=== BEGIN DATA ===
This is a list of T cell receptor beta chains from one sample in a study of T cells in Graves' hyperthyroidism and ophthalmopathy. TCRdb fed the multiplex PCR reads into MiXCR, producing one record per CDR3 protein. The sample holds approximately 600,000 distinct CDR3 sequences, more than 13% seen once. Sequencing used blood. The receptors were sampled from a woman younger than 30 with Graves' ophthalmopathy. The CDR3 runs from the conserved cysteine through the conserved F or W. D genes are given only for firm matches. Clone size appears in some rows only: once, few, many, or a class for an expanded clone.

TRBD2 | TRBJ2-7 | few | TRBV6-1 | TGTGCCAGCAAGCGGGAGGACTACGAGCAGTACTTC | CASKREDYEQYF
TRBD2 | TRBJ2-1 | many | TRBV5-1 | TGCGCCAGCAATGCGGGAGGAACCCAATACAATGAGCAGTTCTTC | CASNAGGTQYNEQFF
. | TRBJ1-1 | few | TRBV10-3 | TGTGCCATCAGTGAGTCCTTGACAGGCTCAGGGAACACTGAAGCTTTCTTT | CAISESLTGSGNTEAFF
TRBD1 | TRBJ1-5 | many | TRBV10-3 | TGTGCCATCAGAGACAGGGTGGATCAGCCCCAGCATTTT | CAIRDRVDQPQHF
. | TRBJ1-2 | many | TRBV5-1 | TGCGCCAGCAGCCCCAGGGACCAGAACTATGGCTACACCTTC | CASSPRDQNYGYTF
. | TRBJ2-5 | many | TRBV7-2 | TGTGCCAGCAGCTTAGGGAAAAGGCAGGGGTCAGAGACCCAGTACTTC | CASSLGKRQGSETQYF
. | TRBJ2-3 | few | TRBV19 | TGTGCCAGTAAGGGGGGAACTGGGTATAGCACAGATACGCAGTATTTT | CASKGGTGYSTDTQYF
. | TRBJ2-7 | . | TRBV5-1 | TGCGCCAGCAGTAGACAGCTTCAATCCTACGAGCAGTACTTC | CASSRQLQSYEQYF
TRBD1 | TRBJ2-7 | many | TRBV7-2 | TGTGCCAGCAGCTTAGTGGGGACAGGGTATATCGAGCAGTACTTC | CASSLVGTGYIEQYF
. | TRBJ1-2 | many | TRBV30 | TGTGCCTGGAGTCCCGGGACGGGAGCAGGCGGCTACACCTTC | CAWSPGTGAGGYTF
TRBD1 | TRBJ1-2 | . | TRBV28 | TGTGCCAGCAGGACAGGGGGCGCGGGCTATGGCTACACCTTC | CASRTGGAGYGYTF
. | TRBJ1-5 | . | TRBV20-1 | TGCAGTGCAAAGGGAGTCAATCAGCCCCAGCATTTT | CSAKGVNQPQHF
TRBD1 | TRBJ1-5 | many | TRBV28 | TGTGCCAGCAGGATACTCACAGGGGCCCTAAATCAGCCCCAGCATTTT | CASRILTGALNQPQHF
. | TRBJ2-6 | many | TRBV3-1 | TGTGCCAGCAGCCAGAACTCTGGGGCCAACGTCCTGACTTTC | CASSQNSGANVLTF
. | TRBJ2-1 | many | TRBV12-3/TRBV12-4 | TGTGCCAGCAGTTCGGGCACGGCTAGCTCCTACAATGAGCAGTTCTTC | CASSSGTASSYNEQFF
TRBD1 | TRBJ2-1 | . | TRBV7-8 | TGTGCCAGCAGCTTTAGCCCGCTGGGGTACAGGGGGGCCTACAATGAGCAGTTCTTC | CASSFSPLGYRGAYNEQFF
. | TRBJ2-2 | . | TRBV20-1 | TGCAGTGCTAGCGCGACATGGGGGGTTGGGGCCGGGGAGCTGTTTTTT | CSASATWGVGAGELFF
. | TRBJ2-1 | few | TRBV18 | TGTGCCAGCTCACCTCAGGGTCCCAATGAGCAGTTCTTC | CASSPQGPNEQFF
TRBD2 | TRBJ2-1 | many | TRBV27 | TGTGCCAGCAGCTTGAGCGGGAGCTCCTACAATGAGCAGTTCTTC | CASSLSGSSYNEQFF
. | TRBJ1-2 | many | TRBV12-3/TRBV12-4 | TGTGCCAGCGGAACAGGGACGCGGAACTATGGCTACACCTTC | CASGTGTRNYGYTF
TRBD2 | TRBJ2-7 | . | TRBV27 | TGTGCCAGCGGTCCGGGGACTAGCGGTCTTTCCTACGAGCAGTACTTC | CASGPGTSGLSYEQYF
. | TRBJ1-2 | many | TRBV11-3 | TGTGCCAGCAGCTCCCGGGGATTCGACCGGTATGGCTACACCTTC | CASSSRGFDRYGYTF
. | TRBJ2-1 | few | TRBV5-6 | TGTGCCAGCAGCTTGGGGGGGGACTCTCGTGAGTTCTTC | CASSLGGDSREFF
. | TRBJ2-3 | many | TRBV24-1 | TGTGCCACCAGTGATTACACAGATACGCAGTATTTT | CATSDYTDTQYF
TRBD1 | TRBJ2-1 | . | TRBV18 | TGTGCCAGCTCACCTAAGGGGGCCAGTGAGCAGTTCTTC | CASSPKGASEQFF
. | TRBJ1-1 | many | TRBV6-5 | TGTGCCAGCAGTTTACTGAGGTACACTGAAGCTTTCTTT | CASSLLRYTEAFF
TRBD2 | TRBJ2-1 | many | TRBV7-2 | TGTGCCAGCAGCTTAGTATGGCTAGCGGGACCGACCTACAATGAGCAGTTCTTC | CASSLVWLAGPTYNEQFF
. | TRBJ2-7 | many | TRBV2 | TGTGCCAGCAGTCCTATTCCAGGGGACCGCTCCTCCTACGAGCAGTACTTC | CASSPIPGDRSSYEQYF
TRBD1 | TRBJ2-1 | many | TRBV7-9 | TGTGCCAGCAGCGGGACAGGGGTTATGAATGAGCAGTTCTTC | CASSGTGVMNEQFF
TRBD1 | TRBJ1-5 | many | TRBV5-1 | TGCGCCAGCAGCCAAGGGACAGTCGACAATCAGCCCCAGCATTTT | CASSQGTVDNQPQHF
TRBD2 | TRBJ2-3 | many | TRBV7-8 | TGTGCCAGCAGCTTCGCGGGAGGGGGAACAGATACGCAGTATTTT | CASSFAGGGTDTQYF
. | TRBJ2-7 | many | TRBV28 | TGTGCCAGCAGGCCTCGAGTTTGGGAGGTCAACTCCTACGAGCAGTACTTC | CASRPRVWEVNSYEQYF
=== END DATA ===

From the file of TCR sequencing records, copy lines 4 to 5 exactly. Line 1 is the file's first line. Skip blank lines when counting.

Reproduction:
. | TRBJ1-1 | few | TRBV10-3 | TGTGCCATCAGTGAGTCCTTGACAGGCTCAGGGAACACTGAAGCTTTCTTT | CAISESLTGSGNTEAFF
TRBD1 | TRBJ1-5 | many | TRBV10-3 | TGTGCCATCAGAGACAGGGTGGATCAGCCCCAGCATTTT | CAIRDRVDQPQHF